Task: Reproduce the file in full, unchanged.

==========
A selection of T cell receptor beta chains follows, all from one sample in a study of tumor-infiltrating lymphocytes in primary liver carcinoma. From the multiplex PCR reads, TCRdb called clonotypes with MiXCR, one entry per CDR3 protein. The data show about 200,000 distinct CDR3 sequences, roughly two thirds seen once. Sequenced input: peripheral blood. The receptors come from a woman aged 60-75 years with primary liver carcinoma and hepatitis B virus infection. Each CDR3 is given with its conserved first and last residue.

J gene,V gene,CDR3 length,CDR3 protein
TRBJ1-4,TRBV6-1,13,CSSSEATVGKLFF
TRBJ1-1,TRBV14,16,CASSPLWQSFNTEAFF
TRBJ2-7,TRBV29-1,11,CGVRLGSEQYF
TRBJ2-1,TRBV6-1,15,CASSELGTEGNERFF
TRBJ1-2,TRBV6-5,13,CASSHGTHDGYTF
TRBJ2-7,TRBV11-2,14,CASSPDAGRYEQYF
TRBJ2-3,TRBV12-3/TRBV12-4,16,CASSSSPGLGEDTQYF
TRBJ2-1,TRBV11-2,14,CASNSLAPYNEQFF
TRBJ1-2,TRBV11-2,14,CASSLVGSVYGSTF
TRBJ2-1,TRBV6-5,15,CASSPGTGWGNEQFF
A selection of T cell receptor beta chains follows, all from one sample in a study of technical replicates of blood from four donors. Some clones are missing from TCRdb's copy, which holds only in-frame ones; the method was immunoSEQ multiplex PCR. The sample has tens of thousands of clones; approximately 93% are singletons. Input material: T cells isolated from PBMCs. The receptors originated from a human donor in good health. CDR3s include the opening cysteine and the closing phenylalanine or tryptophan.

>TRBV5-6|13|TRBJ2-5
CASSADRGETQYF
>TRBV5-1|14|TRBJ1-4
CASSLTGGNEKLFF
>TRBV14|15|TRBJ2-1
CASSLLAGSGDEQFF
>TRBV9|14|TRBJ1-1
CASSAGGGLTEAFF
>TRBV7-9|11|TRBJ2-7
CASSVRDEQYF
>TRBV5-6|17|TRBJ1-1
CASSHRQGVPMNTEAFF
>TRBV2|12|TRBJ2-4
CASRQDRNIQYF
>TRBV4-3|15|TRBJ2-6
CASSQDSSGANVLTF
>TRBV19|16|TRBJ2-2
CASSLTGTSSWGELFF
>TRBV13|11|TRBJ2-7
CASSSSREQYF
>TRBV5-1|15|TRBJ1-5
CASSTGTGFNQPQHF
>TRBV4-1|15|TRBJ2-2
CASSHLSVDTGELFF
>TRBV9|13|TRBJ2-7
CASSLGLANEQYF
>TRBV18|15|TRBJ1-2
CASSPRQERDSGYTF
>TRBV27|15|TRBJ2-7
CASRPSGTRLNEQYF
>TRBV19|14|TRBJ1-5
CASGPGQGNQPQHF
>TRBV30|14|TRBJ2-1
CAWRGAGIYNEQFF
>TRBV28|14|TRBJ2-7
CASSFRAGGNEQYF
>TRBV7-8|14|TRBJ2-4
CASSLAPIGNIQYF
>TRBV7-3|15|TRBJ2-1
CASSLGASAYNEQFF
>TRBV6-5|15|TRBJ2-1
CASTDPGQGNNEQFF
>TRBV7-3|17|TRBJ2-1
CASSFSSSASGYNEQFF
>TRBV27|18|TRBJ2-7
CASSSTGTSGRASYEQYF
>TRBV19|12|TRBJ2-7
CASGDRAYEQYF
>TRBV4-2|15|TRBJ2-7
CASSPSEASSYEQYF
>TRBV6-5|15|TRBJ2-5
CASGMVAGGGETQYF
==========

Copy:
A selection of T cell receptor beta chains follows, all from one sample in a study of tumor-infiltrating lymphocytes in primary liver carcinoma. From the multiplex PCR reads, TCRdb called clonotypes with MiXCR, one entry per CDR3 protein. The data show about 200,000 distinct CDR3 sequences, roughly two thirds seen once. Sequenced input: peripheral blood. The receptors come from a woman aged 60-75 years with primary liver carcinoma and hepatitis B virus infection. Each CDR3 is given with its conserved first and last residue.

J gene,V gene,CDR3 length,CDR3 protein
TRBJ1-4,TRBV6-1,13,CSSSEATVGKLFF
TRBJ1-1,TRBV14,16,CASSPLWQSFNTEAFF
TRBJ2-7,TRBV29-1,11,CGVRLGSEQYF
TRBJ2-1,TRBV6-1,15,CASSELGTEGNERFF
TRBJ1-2,TRBV6-5,13,CASSHGTHDGYTF
TRBJ2-7,TRBV11-2,14,CASSPDAGRYEQYF
TRBJ2-3,TRBV12-3/TRBV12-4,16,CASSSSPGLGEDTQYF
TRBJ2-1,TRBV11-2,14,CASNSLAPYNEQFF
TRBJ1-2,TRBV11-2,14,CASSLVGSVYGSTF
TRBJ2-1,TRBV6-5,15,CASSPGTGWGNEQFF
A selection of T cell receptor beta chains follows, all from one sample in a study of technical replicates of blood from four donors. Some clones are missing from TCRdb's copy, which holds only in-frame ones; the method was immunoSEQ multiplex PCR. The sample has tens of thousands of clones; approximately 93% are singletons. Input material: T cells isolated from PBMCs. The receptors originated from a human donor in good health. CDR3s include the opening cysteine and the closing phenylalanine or tryptophan.

>TRBV5-6|13|TRBJ2-5
CASSADRGETQYF
>TRBV5-1|14|TRBJ1-4
CASSLTGGNEKLFF
>TRBV14|15|TRBJ2-1
CASSLLAGSGDEQFF
>TRBV9|14|TRBJ1-1
CASSAGGGLTEAFF
>TRBV7-9|11|TRBJ2-7
CASSVRDEQYF
>TRBV5-6|17|TRBJ1-1
CASSHRQGVPMNTEAFF
>TRBV2|12|TRBJ2-4
CASRQDRNIQYF
>TRBV4-3|15|TRBJ2-6
CASSQDSSGANVLTF
>TRBV19|16|TRBJ2-2
CASSLTGTSSWGELFF
>TRBV13|11|TRBJ2-7
CASSSSREQYF
>TRBV5-1|15|TRBJ1-5
CASSTGTGFNQPQHF
>TRBV4-1|15|TRBJ2-2
CASSHLSVDTGELFF
>TRBV9|13|TRBJ2-7
CASSLGLANEQYF
>TRBV18|15|TRBJ1-2
CASSPRQERDSGYTF
>TRBV27|15|TRBJ2-7
CASRPSGTRLNEQYF
>TRBV19|14|TRBJ1-5
CASGPGQGNQPQHF
>TRBV30|14|TRBJ2-1
CAWRGAGIYNEQFF
>TRBV28|14|TRBJ2-7
CASSFRAGGNEQYF
>TRBV7-8|14|TRBJ2-4
CASSLAPIGNIQYF
>TRBV7-3|15|TRBJ2-1
CASSLGASAYNEQFF
>TRBV6-5|15|TRBJ2-1
CASTDPGQGNNEQFF
>TRBV7-3|17|TRBJ2-1
CASSFSSSASGYNEQFF
>TRBV27|18|TRBJ2-7
CASSSTGTSGRASYEQYF
>TRBV19|12|TRBJ2-7
CASGDRAYEQYF
>TRBV4-2|15|TRBJ2-7
CASSPSEASSYEQYF
>TRBV6-5|15|TRBJ2-5
CASGMVAGGGETQYF